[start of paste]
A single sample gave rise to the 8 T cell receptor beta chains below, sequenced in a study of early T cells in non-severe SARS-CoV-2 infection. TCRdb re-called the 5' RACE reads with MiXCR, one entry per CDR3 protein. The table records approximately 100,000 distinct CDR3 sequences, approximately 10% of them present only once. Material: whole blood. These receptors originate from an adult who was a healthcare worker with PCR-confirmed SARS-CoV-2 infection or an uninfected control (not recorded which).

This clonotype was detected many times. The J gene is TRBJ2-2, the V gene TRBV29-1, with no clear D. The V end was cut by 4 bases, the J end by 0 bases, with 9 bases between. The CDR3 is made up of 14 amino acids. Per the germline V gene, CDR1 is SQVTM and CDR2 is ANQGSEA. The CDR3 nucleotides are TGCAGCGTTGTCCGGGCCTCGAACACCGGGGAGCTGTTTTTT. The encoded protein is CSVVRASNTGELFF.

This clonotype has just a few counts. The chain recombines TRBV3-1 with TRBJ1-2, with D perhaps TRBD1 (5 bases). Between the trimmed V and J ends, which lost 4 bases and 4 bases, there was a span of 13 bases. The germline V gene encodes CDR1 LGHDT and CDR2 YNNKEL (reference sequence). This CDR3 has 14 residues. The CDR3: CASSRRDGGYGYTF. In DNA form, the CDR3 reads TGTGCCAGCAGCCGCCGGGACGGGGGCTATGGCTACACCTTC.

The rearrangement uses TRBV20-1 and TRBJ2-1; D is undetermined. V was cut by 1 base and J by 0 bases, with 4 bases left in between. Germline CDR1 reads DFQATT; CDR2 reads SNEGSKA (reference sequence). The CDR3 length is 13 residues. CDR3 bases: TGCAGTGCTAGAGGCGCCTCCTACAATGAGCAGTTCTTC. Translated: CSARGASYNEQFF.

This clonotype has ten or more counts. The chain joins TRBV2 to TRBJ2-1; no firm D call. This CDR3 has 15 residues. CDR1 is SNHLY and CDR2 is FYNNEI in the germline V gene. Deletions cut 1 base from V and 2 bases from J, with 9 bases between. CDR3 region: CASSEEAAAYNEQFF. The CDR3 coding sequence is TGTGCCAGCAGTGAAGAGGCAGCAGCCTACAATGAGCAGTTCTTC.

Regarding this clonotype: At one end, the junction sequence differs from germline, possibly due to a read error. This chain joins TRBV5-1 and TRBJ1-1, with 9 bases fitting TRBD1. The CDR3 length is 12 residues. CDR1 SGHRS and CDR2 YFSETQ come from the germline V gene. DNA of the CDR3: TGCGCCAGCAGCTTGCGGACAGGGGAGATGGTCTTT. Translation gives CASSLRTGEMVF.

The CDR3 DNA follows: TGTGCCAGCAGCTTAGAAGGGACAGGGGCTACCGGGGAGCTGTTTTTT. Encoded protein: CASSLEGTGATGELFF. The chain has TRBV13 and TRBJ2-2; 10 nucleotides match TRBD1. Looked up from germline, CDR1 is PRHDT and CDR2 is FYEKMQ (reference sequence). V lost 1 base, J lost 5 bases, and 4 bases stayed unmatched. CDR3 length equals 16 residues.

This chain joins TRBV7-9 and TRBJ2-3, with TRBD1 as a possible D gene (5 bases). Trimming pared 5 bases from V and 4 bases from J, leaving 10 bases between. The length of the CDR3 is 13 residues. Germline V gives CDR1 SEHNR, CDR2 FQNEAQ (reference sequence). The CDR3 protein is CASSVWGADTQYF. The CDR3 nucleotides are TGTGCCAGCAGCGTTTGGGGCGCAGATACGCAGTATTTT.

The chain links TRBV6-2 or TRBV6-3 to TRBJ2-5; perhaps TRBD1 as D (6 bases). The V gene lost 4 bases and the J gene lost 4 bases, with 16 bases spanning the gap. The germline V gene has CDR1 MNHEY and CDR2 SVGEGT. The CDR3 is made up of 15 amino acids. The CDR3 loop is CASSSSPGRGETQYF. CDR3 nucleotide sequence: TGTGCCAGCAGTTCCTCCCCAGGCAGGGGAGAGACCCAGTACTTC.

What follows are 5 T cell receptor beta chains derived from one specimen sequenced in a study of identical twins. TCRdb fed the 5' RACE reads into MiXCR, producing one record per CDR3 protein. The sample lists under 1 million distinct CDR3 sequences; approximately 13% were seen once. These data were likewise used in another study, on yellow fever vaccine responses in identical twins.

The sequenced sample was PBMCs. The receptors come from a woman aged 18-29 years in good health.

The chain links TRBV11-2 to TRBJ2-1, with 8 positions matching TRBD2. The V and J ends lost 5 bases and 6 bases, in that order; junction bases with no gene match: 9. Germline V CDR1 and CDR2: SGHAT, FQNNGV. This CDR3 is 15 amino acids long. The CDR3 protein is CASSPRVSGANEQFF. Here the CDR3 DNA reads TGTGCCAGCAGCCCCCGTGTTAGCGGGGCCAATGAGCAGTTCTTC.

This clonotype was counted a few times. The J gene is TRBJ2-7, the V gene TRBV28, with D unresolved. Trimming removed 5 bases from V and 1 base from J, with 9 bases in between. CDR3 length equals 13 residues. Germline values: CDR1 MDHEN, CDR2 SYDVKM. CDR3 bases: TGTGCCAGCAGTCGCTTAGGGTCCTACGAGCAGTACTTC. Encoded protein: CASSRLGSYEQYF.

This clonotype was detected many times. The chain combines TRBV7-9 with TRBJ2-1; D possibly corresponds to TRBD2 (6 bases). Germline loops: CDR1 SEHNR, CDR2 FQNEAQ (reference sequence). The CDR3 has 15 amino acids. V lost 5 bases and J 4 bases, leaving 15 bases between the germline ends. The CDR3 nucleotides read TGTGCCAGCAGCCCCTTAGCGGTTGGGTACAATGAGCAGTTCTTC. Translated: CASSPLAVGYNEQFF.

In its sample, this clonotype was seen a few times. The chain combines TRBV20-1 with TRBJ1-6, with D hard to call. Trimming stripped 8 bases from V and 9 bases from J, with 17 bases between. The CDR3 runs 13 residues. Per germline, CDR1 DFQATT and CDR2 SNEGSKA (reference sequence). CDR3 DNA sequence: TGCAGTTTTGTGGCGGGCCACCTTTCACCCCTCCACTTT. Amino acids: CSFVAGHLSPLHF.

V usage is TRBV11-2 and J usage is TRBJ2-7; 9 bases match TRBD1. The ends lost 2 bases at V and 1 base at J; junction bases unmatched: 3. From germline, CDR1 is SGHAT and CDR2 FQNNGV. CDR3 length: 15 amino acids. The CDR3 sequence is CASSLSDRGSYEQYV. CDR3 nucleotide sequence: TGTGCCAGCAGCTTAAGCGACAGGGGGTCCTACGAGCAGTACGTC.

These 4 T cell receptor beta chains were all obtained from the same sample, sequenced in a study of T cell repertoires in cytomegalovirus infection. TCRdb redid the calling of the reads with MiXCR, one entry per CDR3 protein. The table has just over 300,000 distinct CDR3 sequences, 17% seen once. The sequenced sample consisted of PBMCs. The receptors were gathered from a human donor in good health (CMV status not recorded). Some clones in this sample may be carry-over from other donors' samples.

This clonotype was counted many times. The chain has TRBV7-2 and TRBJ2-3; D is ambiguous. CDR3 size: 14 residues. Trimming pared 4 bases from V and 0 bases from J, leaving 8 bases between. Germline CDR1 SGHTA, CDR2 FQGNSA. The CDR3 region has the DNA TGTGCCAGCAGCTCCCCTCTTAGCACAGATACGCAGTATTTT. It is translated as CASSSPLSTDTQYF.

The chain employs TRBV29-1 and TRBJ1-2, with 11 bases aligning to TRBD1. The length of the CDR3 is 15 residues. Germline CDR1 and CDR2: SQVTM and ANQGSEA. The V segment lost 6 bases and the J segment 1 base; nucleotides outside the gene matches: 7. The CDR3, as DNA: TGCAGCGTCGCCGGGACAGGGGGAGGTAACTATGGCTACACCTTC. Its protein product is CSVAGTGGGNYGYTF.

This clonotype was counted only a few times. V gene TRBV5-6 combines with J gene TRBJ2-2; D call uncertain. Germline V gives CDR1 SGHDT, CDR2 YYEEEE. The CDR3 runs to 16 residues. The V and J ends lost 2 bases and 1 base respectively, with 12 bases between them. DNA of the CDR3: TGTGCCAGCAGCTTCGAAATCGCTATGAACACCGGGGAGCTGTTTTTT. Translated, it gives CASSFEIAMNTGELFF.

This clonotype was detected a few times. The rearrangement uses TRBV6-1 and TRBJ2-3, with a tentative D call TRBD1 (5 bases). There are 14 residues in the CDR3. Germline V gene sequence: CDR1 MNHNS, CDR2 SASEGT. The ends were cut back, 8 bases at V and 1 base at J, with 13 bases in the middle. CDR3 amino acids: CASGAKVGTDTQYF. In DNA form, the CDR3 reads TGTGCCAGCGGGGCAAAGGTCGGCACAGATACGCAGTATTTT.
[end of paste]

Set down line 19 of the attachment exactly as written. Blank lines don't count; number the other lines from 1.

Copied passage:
The chain employs TRBV29-1 and TRBJ1-2, with 11 bases aligning to TRBD1. The length of the CDR3 is 15 residues. Germline CDR1 and CDR2: SQVTM and ANQGSEA. The V segment lost 6 bases and the J segment 1 base; nucleotides outside the gene matches: 7. The CDR3, as DNA: TGCAGCGTCGCCGGGACAGGGGGAGGTAACTATGGCTACACCTTC. Its protein product is CSVAGTGGGNYGYTF.